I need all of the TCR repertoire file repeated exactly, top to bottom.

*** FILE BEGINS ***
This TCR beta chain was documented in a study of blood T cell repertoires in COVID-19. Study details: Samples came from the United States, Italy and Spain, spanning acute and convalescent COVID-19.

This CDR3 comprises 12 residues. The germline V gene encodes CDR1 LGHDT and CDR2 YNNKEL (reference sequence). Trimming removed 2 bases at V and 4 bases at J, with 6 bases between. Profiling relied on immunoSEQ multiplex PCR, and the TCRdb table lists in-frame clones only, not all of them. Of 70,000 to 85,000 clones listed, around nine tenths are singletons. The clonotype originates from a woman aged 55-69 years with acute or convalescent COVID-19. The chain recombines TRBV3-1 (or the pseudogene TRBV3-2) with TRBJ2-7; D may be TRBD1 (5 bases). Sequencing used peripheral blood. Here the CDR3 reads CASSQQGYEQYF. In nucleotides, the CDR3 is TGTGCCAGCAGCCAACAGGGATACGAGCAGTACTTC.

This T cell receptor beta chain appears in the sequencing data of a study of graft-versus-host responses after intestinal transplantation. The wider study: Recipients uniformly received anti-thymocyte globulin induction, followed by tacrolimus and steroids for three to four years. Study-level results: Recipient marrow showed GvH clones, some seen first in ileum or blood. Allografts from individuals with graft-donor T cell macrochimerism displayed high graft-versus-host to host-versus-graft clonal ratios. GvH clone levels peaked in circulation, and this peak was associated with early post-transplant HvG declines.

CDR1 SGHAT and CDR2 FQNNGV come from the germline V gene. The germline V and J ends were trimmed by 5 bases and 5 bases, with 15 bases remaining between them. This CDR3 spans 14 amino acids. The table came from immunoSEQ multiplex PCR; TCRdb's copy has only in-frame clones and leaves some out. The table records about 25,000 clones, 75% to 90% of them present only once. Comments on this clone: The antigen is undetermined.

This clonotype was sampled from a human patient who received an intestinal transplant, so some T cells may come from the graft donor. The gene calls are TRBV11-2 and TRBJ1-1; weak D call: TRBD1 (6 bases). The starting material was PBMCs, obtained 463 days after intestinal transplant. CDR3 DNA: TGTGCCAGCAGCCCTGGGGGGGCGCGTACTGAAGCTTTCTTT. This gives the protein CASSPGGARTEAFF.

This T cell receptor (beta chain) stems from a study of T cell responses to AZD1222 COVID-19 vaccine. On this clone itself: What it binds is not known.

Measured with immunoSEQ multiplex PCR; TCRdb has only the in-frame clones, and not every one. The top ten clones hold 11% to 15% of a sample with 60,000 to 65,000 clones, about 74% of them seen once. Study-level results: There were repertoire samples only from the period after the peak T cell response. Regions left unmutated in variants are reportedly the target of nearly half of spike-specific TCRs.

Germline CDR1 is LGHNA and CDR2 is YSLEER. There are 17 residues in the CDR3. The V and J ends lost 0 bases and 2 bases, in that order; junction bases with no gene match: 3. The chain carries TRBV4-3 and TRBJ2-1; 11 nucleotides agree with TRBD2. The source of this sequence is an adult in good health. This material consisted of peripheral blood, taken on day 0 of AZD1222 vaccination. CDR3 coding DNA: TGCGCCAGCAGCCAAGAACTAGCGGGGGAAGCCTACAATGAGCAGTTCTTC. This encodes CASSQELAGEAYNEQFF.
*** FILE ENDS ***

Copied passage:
This TCR beta chain was documented in a study of blood T cell repertoires in COVID-19. Study details: Samples came from the United States, Italy and Spain, spanning acute and convalescent COVID-19.

This CDR3 comprises 12 residues. The germline V gene encodes CDR1 LGHDT and CDR2 YNNKEL (reference sequence). Trimming removed 2 bases at V and 4 bases at J, with 6 bases between. Profiling relied on immunoSEQ multiplex PCR, and the TCRdb table lists in-frame clones only, not all of them. Of 70,000 to 85,000 clones listed, around nine tenths are singletons. The clonotype originates from a woman aged 55-69 years with acute or convalescent COVID-19. The chain recombines TRBV3-1 (or the pseudogene TRBV3-2) with TRBJ2-7; D may be TRBD1 (5 bases). Sequencing used peripheral blood. Here the CDR3 reads CASSQQGYEQYF. In nucleotides, the CDR3 is TGTGCCAGCAGCCAACAGGGATACGAGCAGTACTTC.

This T cell receptor beta chain appears in the sequencing data of a study of graft-versus-host responses after intestinal transplantation. The wider study: Recipients uniformly received anti-thymocyte globulin induction, followed by tacrolimus and steroids for three to four years. Study-level results: Recipient marrow showed GvH clones, some seen first in ileum or blood. Allografts from individuals with graft-donor T cell macrochimerism displayed high graft-versus-host to host-versus-graft clonal ratios. GvH clone levels peaked in circulation, and this peak was associated with early post-transplant HvG declines.

CDR1 SGHAT and CDR2 FQNNGV come from the germline V gene. The germline V and J ends were trimmed by 5 bases and 5 bases, with 15 bases remaining between them. This CDR3 spans 14 amino acids. The table came from immunoSEQ multiplex PCR; TCRdb's copy has only in-frame clones and leaves some out. The table records about 25,000 clones, 75% to 90% of them present only once. Comments on this clone: The antigen is undetermined.

This clonotype was sampled from a human patient who received an intestinal transplant, so some T cells may come from the graft donor. The gene calls are TRBV11-2 and TRBJ1-1; weak D call: TRBD1 (6 bases). The starting material was PBMCs, obtained 463 days after intestinal transplant. CDR3 DNA: TGTGCCAGCAGCCCTGGGGGGGCGCGTACTGAAGCTTTCTTT. This gives the protein CASSPGGARTEAFF.

This T cell receptor (beta chain) stems from a study of T cell responses to AZD1222 COVID-19 vaccine. On this clone itself: What it binds is not known.

Measured with immunoSEQ multiplex PCR; TCRdb has only the in-frame clones, and not every one. The top ten clones hold 11% to 15% of a sample with 60,000 to 65,000 clones, about 74% of them seen once. Study-level results: There were repertoire samples only from the period after the peak T cell response. Regions left unmutated in variants are reportedly the target of nearly half of spike-specific TCRs.

Germline CDR1 is LGHNA and CDR2 is YSLEER. There are 17 residues in the CDR3. The V and J ends lost 0 bases and 2 bases, in that order; junction bases with no gene match: 3. The chain carries TRBV4-3 and TRBJ2-1; 11 nucleotides agree with TRBD2. The source of this sequence is an adult in good health. This material consisted of peripheral blood, taken on day 0 of AZD1222 vaccination. CDR3 coding DNA: TGCGCCAGCAGCCAAGAACTAGCGGGGGAAGCCTACAATGAGCAGTTCTTC. This encodes CASSQELAGEAYNEQFF.